Putting skulls back together again

Seems like a slow week in the archaeology world of Southeast Asia, so here’s some pictures of the archaeological material I’m working on at the centre: skeletal remains from a site in Sarawak.

Skeletons from Niah


Skeletal remains don’t last very long in the archaeological environment; these are only about 1,000 years old but they’re already quite brittle. Each bone has to be carefully dusted using a stiff-haired paintbrush before being laid out on the table. After that comes the fun part: reassembly.

Niah skeletal remains

Which is a lot harder than it sounds, considering I never had a background in biology! Lucky for me, one of the other MA students also works at the local hospital as a forensic scientist. He taught me the tricks of putting a skull together, first by identifying pieces with similar thickness, and also through the lines found in the inner skull. Very much like a jigsaw puzzle in 3D – with a lot of the pieces missing. On my first try, it took me half an hour to get my first match. After that it’s a matter of cleaning the edges with a chemical solvent and then gluing them together. The pieces are set on a small sandbox overnight and then, voila! You’ve got one less piece to worry about.

Needless to say, it’s all painstaking work! All the remains (we’ve got a few skeletons) are fragmentary so it we use the skeleton model to cross-check where each piece might go. After an afternoon of searching, I only managed to pieces four pairs of skull fragments together before I got fuzzy-eyed.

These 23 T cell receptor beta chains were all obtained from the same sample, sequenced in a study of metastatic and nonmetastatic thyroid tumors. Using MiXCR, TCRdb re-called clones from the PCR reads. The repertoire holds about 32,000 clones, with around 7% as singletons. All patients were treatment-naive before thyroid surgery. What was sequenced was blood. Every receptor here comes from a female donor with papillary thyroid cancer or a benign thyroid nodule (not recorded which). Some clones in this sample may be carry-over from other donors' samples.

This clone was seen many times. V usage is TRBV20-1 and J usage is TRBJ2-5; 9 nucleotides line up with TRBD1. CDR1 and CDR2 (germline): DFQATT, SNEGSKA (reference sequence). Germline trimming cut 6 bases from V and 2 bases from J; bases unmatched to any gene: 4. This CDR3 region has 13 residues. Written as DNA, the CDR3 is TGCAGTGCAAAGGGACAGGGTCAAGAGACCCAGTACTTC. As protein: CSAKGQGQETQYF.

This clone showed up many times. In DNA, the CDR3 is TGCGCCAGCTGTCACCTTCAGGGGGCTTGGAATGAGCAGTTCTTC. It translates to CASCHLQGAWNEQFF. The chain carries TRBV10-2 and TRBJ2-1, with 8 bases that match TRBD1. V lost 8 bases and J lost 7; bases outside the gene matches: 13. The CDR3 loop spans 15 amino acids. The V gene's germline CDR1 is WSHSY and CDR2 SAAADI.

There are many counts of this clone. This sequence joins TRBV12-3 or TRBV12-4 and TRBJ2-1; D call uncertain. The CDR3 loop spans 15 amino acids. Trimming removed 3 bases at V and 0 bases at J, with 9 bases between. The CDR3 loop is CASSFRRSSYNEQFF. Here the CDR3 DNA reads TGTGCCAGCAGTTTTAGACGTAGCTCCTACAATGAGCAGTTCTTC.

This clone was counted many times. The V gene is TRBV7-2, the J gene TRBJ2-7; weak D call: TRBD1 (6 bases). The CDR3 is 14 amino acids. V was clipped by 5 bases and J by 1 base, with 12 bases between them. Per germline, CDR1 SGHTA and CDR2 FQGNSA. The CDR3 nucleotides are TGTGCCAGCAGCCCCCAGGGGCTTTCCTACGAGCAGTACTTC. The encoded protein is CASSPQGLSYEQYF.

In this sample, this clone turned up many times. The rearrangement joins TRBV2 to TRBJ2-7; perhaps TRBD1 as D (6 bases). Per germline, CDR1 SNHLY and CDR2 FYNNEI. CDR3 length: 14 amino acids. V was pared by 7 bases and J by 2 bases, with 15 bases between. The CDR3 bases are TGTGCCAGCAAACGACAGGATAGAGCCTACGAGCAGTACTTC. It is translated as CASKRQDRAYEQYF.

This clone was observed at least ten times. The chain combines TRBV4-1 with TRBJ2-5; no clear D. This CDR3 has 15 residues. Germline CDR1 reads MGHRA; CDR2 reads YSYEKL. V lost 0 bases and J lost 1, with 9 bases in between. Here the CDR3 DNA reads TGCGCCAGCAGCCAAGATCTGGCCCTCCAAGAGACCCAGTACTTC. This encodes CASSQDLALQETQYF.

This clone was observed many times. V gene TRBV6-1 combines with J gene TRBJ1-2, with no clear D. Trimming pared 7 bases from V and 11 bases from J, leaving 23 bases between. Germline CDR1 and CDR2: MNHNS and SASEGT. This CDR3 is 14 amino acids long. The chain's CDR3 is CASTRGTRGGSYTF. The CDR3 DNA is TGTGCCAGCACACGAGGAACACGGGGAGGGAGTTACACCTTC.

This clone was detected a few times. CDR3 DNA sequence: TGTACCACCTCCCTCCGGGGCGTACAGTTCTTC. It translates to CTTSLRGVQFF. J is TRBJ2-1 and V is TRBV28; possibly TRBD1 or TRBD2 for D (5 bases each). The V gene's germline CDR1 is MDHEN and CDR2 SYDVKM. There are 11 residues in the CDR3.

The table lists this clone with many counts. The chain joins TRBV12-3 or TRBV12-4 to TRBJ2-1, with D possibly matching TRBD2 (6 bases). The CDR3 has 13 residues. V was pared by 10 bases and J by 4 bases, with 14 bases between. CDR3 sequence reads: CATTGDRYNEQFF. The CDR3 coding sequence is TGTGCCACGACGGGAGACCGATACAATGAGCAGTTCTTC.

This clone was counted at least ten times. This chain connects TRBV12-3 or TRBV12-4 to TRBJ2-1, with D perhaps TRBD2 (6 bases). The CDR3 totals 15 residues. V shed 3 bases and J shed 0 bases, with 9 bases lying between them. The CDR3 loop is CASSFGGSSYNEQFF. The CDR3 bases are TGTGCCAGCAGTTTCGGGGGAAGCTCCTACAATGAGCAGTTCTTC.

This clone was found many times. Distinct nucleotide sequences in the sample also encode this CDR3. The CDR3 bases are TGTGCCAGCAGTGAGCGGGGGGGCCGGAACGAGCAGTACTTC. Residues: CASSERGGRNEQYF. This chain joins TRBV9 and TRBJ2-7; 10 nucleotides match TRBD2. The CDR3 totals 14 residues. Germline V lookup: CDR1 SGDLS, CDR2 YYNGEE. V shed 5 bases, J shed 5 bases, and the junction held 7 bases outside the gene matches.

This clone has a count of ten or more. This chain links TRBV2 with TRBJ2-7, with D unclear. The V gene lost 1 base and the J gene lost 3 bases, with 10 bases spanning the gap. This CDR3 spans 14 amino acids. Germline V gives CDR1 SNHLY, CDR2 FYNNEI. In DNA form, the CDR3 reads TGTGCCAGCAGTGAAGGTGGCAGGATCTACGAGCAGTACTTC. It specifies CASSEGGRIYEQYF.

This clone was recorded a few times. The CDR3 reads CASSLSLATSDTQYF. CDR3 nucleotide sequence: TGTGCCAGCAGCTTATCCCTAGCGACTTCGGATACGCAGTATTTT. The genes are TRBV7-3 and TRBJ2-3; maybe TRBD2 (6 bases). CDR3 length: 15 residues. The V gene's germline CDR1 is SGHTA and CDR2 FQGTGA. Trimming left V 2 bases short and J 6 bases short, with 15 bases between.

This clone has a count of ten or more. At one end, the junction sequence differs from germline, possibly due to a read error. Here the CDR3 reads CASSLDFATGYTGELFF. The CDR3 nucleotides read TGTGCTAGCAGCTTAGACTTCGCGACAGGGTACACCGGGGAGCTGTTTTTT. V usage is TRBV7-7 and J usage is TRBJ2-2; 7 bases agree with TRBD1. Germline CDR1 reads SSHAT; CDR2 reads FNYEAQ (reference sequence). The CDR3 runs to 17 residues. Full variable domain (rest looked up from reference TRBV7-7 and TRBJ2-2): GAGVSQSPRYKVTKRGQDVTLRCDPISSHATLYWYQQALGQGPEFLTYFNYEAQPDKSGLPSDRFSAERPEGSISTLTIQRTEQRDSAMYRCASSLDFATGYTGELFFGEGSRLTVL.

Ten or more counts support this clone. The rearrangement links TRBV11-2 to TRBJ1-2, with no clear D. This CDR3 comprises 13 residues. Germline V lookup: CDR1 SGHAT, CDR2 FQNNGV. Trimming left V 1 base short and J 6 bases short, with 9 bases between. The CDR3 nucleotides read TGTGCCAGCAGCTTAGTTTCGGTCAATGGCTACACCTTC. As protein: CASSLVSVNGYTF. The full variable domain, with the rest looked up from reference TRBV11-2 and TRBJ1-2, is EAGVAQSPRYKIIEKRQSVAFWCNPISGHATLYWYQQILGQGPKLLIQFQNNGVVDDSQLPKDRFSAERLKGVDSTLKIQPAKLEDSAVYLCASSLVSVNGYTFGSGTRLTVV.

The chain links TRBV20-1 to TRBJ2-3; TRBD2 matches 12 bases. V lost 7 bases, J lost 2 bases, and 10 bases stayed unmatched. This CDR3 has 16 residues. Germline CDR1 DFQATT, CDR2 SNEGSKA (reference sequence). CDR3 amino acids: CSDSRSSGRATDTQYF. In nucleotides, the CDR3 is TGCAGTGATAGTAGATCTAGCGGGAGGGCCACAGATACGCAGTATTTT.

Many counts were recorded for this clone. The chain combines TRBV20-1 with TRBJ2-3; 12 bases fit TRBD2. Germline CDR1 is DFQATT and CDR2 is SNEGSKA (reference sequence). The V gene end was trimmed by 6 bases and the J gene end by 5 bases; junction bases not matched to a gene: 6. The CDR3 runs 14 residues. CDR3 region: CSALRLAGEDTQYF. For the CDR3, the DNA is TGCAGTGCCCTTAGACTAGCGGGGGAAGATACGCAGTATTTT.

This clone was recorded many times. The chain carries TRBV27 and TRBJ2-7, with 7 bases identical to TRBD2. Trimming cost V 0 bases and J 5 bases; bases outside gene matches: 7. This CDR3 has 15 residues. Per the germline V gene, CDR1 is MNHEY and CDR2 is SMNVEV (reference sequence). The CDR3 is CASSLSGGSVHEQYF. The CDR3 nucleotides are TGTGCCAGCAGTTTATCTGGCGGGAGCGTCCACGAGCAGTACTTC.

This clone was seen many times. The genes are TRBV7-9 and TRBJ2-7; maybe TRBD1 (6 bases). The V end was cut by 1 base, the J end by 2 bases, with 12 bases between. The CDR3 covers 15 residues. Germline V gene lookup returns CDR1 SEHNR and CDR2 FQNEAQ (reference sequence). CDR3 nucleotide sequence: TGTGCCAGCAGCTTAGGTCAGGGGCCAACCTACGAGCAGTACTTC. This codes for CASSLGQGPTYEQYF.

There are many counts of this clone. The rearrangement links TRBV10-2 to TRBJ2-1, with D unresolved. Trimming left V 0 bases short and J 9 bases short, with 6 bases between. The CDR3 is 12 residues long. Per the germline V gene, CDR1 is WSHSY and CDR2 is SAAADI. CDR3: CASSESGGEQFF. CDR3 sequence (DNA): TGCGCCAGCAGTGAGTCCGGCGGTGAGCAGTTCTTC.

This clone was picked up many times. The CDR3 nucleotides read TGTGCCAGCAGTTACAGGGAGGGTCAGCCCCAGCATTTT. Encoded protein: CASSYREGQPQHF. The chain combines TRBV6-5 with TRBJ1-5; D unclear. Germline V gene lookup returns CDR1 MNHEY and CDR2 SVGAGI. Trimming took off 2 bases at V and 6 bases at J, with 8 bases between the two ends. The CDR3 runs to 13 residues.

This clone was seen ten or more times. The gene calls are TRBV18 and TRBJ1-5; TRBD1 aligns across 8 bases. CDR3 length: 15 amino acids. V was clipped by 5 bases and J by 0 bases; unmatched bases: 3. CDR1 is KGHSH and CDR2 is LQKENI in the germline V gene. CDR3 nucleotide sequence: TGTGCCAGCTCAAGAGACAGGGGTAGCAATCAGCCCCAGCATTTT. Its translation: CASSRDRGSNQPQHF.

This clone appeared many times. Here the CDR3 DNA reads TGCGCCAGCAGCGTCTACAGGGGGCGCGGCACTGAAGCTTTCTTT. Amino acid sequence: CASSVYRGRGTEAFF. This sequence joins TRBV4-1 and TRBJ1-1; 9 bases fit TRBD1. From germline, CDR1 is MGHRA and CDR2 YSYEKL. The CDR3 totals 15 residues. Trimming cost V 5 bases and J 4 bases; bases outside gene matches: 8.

Related Books:
Early History (The Encyclopedia of Malaysia) by Nik Hassan Shuhaimi Nik Abdul Rahman (Ed)
Biological Anthropology of the Human Skeleton
Human Osteology, Second Edition
Human Skeletal Remains: Excavation, Analysis, Interpretation
Bioarchaeology: The Contextual Analysis of Human Remains (Bioarchaeology) (Bioarchaeology)

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Author: Noel Tan

Dr Noel Hidalgo Tan is the Senior Specialist in Archaeology at SEAMEO-SPAFA, the Southeast Asian Regional Centre for Archaelogy and Fine Arts.

4 thoughts on “Putting skulls back together again”

  1. wow that’s so cool! im a biologist by background and what you’re doing is really some serious work 🙂

    are you based in KL? i might be going there soon maybe we can meet up hahaha!

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